Brooke’s Note: This article was originally published in May but we republished it today because this event kicked off today in Chicago. It touches on a number of the topics we know RIAs are interested in finding out more about including: 401(k)s, TAMPs and DFA itself. The good news is that Lisa Shidler is there to cover it for us and we expect she will have some interesting observations to make in the next day or two.
In another sign that Dimensional Fund Advisors means business in the 401(k) market, the Austin, Texas,-based powerhouse of passive investing is hosting its first-ever conference for advisors in the defined contribution space.
The firm, which typically prefers to maintain a low profile, is hosting the free event on July 13 at the University of Chicago Booth School of Business. There is space for about 130 advisors, plan sponsors and consultants, says Tim Kohn, vice president and head of defined contribution sales.
Conference speakers include former Sen. Bill Bradley, David Wray, president of the Profit Sharing/401(k) Council of America, and Robert Merton of MIT.
By devoting considerable resources to the 401(k) push, DFA seems to be listening to some of its mega-clients, including Buckingham Asset Management, Loring Ward and Prudent Investor Advisors. Each of these companies is an RIA that serves as an outsourcer of investment management for advisors.In turnkey asset management programs, 401(k) assets are still a relatively small amount of their totals, but that pool of assets is growing. See: Giant DFA customer puts young CEO in charge to execute ambitious national plan and Buckingham expedites turnkey 401(k) strategy by buying a fellow DFA TAMP.
For years, says Dave Butler, director of global financial advisor services for DFA, in an interview several months ago, DFA had noticed that 75-80% of its advisors had not opted to work in the retirement space, even though they had opportunities to do so. They were unfamiliar with the service providers and the fiduciary requirements that come along with ERISA plans, and the fee structure was unfamiliar. See: Head-to-head: How one advisor went up against a giant of the retirement plan world and won..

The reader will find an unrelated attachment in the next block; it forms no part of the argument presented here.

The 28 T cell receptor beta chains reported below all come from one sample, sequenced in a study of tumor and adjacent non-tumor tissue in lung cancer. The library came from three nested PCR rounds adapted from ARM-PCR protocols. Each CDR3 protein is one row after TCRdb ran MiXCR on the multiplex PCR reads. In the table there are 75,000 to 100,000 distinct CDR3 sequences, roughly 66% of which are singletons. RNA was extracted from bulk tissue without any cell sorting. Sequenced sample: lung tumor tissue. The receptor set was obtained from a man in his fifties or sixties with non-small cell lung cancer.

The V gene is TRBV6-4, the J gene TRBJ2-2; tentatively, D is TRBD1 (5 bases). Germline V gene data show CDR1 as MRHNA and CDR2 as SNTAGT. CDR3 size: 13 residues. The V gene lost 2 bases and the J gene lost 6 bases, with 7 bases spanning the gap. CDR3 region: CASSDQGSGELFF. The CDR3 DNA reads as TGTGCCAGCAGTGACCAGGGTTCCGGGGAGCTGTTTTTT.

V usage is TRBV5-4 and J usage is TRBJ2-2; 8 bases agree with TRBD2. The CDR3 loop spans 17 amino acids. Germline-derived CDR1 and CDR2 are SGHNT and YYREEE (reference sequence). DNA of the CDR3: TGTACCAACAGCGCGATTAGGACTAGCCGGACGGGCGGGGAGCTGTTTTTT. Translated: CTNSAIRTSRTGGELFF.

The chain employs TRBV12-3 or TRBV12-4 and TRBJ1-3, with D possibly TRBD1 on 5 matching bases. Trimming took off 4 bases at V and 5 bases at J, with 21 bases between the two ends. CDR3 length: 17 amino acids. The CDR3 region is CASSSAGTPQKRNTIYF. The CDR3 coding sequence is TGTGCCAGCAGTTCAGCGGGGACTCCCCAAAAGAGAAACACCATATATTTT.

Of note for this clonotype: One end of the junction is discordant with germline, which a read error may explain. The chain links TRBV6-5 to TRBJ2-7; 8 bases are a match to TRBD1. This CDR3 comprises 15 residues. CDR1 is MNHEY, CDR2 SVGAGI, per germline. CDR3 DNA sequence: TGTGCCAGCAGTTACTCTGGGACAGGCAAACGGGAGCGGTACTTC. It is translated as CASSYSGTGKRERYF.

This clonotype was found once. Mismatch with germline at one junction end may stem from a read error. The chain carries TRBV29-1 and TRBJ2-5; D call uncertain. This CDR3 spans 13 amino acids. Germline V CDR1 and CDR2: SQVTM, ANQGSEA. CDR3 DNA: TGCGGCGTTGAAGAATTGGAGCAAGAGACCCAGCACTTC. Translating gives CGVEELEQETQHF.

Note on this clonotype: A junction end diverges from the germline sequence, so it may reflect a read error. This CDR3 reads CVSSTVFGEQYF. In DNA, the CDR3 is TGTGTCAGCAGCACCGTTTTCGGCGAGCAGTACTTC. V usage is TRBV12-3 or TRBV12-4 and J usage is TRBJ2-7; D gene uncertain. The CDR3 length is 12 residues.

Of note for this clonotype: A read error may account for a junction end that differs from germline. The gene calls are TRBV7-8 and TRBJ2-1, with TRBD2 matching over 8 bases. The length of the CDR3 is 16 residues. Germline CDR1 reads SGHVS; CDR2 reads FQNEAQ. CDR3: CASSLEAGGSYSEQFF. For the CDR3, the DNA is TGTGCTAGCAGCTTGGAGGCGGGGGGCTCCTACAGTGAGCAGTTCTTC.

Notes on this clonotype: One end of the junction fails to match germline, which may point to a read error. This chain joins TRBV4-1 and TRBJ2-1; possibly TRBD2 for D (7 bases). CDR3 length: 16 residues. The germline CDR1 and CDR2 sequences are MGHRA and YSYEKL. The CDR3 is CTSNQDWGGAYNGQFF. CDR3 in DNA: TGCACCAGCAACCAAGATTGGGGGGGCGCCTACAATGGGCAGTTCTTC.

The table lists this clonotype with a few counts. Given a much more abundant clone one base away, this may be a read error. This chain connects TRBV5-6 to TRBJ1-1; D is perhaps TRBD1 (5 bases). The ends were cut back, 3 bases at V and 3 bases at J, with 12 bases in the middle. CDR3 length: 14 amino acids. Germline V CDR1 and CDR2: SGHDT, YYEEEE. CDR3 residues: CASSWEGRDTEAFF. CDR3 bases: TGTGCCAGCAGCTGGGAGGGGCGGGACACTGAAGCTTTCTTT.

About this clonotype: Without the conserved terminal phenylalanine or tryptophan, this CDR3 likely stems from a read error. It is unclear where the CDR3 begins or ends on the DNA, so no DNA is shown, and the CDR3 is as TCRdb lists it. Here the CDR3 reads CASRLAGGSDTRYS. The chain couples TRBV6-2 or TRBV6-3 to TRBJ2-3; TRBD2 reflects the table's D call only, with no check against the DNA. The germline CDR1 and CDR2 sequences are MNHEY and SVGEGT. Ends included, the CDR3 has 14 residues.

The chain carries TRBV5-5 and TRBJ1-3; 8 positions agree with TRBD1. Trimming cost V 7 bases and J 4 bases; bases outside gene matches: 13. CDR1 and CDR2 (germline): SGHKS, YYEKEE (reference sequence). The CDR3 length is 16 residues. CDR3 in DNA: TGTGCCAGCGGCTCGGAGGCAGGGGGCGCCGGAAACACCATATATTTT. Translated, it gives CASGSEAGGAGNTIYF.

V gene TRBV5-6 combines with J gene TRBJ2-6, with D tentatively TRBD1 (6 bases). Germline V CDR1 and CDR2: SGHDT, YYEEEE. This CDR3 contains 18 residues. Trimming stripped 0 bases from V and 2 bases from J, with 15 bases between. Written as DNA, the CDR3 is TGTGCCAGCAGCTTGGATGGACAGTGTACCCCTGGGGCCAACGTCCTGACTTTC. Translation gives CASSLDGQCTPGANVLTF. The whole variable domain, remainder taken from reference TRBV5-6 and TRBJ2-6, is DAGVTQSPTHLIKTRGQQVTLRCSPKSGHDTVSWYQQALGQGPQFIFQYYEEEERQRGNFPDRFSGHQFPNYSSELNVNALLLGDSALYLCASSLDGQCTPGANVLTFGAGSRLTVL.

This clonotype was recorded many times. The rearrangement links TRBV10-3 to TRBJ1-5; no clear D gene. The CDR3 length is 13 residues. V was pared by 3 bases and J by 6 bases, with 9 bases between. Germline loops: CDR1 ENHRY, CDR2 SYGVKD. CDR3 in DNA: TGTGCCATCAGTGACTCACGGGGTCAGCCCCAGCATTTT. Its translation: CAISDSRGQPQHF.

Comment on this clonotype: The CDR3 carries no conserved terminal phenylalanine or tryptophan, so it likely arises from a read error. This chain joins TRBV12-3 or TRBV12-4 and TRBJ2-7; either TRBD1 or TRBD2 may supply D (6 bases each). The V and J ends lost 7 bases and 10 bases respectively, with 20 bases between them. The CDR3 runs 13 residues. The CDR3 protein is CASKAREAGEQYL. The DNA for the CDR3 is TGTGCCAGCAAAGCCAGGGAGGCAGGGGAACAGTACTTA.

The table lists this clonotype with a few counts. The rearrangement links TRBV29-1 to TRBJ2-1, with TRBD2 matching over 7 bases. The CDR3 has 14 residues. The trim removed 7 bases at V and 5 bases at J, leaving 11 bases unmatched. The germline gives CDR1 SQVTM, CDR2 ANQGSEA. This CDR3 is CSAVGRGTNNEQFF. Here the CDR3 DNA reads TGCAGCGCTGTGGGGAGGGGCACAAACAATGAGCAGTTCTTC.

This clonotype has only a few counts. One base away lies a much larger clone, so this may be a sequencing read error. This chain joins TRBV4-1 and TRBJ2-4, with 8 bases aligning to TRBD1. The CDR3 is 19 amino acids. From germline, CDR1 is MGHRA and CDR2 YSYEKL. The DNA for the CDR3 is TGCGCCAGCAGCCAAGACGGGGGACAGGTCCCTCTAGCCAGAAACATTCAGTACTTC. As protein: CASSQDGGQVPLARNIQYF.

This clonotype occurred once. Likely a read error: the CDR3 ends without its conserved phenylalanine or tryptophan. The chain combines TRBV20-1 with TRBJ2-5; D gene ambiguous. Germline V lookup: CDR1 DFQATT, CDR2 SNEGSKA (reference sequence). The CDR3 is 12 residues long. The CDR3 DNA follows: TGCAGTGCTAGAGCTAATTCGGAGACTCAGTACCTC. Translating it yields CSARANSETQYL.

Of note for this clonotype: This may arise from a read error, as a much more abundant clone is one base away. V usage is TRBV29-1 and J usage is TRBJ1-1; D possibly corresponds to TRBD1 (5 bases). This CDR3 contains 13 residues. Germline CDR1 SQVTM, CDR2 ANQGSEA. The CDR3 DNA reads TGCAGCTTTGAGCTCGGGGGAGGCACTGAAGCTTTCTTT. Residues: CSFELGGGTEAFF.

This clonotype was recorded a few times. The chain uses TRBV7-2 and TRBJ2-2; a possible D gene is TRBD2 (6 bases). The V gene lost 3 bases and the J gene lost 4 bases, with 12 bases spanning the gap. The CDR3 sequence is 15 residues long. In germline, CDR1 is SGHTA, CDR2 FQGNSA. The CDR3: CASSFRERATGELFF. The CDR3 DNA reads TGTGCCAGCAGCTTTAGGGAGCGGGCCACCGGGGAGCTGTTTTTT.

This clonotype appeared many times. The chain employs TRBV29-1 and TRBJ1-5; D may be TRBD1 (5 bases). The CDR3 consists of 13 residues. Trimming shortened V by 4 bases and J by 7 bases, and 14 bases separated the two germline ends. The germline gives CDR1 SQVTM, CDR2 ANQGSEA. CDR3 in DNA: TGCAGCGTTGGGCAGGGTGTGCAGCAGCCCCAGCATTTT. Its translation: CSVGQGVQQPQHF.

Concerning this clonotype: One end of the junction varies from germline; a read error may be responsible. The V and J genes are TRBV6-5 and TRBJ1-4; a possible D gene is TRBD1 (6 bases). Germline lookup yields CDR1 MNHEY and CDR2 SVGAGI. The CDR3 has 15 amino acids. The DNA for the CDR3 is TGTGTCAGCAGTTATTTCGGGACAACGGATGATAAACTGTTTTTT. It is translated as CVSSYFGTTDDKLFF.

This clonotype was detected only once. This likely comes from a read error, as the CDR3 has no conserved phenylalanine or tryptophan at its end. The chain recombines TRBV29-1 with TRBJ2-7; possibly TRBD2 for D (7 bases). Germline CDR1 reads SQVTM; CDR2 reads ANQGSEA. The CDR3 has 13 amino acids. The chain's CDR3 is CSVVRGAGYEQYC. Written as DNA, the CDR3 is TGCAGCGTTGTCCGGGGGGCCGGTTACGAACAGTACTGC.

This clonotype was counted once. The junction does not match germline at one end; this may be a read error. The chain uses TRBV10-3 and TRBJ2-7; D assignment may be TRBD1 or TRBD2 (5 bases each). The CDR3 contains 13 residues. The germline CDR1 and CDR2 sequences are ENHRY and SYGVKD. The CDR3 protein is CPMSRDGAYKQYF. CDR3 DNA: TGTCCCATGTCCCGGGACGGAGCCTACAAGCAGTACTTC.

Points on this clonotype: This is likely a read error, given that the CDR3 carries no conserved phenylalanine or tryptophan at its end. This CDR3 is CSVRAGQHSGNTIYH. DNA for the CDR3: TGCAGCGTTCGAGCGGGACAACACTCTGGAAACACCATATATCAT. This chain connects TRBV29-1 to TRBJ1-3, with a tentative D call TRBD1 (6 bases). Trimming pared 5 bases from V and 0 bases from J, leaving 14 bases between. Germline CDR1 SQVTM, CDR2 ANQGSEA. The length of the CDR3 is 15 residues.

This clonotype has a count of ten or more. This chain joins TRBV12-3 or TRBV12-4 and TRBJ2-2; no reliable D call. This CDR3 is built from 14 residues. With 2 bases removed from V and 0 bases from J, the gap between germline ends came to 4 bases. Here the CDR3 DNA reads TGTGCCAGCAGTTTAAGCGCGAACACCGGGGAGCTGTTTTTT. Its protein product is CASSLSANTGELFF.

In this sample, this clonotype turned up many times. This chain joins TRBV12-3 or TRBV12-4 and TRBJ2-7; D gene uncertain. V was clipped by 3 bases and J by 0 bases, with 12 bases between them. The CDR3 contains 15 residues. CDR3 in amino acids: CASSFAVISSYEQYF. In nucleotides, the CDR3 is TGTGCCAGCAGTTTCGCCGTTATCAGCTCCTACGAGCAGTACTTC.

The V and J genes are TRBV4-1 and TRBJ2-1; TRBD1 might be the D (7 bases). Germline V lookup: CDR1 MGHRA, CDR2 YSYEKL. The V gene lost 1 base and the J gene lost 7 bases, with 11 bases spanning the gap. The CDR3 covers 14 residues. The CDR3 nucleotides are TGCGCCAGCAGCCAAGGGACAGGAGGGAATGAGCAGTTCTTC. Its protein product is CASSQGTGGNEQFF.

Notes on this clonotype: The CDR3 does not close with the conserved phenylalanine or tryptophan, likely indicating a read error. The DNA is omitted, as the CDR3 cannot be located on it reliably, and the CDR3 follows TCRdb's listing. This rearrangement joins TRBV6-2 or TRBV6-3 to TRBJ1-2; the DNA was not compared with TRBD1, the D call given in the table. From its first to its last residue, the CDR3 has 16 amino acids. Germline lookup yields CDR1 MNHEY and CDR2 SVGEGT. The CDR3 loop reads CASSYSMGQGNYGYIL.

At some point, Butler said, “the strategy light went off. ... This is a TAMP concept.” The company began working with TAMPs to set up a suite of retirement services for advisors.
The fees on the plans vary. DFA gets a fund management fee of 30 basis points if it is developing a diversified portfolio, with the TAMP, other service providers and the advisor also earning varying fees. Buckingham provided three sample pricing scenarios a few months ago, with the percent quoted the total cost to the plan sponsor/plan participants: $2mm plan with 10 participants = 1.45%; a $20mm plan w/100 participants = 0.83%; and a $50mm w/500 participants = 0.77%.
That fee structure will likely make the TAMP advisors particularly competitive in the underserved small plan market.
Competing against classic players
“This allows advisors to compete against the classic players in the space,” said Butler. Those classic players include mutual fund and insurance companies.
DFA is aiming to become a Tier 1 defined contribution manager, Kohn said, defining that as companies with $20 billion in AUM. As of 12/31, the company had $15 billion in defined contribution AUM. The total US Institutional retirement AUM on that date was $53.5 Billion, including defined benefit and defined contribution assets, but not ,including E&Fs, corporate cash, foreign assets, non-DC advisors channel assets.
DFA’s timing in making a push into this market seems impeccable. See: Dimensional Fund Advisors still has low RIA acceptance rate and stunning growth
The passive investment strategy has been making major inroads in the retirement market in recent years. Because of new fee-disclosure regulations, low-fee options such as passive funds are expected to gain even more traction in the market. In addition, there’s growing interest on the part of consumers in passive investments.
Timing right for passive strategies
According to the Profit Sharing/401(k) Council of America, 82% of plans have a passive investment alternative. “If we go back five years, it was 67%,” said Wray.
Wray said he noticed that DFA was working to get deeper into the market about six moths ago — and is happy to see that it is.
“PSEA is very interested in having the broadest number of organizations competing to provide services,” he said.
This article was corrected to more accurately represent the fees on the plans, and to make it clear that plan providers and consultants may also attend the conference.